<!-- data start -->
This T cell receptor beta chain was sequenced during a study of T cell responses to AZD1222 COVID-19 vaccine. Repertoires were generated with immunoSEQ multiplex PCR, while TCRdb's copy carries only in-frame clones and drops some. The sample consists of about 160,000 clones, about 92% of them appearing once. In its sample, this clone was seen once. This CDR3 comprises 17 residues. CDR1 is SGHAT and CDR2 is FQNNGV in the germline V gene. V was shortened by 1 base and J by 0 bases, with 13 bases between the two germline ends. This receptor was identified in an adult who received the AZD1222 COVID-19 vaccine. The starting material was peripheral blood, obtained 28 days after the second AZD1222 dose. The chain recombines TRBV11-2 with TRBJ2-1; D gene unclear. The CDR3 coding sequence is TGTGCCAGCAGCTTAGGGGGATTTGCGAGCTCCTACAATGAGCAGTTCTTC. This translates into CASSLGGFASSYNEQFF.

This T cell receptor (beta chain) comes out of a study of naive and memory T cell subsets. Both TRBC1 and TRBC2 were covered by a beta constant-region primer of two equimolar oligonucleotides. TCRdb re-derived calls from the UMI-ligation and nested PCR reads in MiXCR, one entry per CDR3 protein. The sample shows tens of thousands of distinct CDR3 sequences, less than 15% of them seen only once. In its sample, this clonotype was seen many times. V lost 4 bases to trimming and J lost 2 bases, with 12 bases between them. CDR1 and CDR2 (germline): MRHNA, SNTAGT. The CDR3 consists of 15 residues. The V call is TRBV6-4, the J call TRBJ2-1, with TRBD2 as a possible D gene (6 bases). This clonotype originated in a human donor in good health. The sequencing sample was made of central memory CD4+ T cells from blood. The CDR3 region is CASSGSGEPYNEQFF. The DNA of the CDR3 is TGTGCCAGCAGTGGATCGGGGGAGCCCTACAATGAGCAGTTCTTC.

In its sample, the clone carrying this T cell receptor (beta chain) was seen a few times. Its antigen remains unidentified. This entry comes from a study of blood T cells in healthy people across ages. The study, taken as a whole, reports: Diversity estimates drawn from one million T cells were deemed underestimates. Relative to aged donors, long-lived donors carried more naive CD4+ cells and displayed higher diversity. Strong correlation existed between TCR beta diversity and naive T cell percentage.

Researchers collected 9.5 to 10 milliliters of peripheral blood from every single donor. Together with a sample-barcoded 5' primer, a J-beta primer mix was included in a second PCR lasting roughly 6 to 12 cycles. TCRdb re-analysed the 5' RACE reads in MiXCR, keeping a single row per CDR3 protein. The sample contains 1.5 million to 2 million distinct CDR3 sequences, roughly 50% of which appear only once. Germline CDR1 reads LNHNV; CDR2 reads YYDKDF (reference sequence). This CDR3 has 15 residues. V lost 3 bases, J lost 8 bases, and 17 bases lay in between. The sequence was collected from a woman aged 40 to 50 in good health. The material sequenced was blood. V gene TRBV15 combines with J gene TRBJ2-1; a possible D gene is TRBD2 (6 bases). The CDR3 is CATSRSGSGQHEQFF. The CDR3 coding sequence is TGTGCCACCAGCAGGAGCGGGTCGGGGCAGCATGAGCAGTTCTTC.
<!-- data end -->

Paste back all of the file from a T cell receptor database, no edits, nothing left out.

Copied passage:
This T cell receptor beta chain was sequenced during a study of T cell responses to AZD1222 COVID-19 vaccine. Repertoires were generated with immunoSEQ multiplex PCR, while TCRdb's copy carries only in-frame clones and drops some. The sample consists of about 160,000 clones, about 92% of them appearing once. In its sample, this clone was seen once. This CDR3 comprises 17 residues. CDR1 is SGHAT and CDR2 is FQNNGV in the germline V gene. V was shortened by 1 base and J by 0 bases, with 13 bases between the two germline ends. This receptor was identified in an adult who received the AZD1222 COVID-19 vaccine. The starting material was peripheral blood, obtained 28 days after the second AZD1222 dose. The chain recombines TRBV11-2 with TRBJ2-1; D gene unclear. The CDR3 coding sequence is TGTGCCAGCAGCTTAGGGGGATTTGCGAGCTCCTACAATGAGCAGTTCTTC. This translates into CASSLGGFASSYNEQFF.

This T cell receptor (beta chain) comes out of a study of naive and memory T cell subsets. Both TRBC1 and TRBC2 were covered by a beta constant-region primer of two equimolar oligonucleotides. TCRdb re-derived calls from the UMI-ligation and nested PCR reads in MiXCR, one entry per CDR3 protein. The sample shows tens of thousands of distinct CDR3 sequences, less than 15% of them seen only once. In its sample, this clonotype was seen many times. V lost 4 bases to trimming and J lost 2 bases, with 12 bases between them. CDR1 and CDR2 (germline): MRHNA, SNTAGT. The CDR3 consists of 15 residues. The V call is TRBV6-4, the J call TRBJ2-1, with TRBD2 as a possible D gene (6 bases). This clonotype originated in a human donor in good health. The sequencing sample was made of central memory CD4+ T cells from blood. The CDR3 region is CASSGSGEPYNEQFF. The DNA of the CDR3 is TGTGCCAGCAGTGGATCGGGGGAGCCCTACAATGAGCAGTTCTTC.

In its sample, the clone carrying this T cell receptor (beta chain) was seen a few times. Its antigen remains unidentified. This entry comes from a study of blood T cells in healthy people across ages. The study, taken as a whole, reports: Diversity estimates drawn from one million T cells were deemed underestimates. Relative to aged donors, long-lived donors carried more naive CD4+ cells and displayed higher diversity. Strong correlation existed between TCR beta diversity and naive T cell percentage.

Researchers collected 9.5 to 10 milliliters of peripheral blood from every single donor. Together with a sample-barcoded 5' primer, a J-beta primer mix was included in a second PCR lasting roughly 6 to 12 cycles. TCRdb re-analysed the 5' RACE reads in MiXCR, keeping a single row per CDR3 protein. The sample contains 1.5 million to 2 million distinct CDR3 sequences, roughly 50% of which appear only once. Germline CDR1 reads LNHNV; CDR2 reads YYDKDF (reference sequence). This CDR3 has 15 residues. V lost 3 bases, J lost 8 bases, and 17 bases lay in between. The sequence was collected from a woman aged 40 to 50 in good health. The material sequenced was blood. V gene TRBV15 combines with J gene TRBJ2-1; a possible D gene is TRBD2 (6 bases). The CDR3 is CATSRSGSGQHEQFF. The CDR3 coding sequence is TGTGCCACCAGCAGGAGCGGGTCGGGGCAGCATGAGCAGTTCTTC.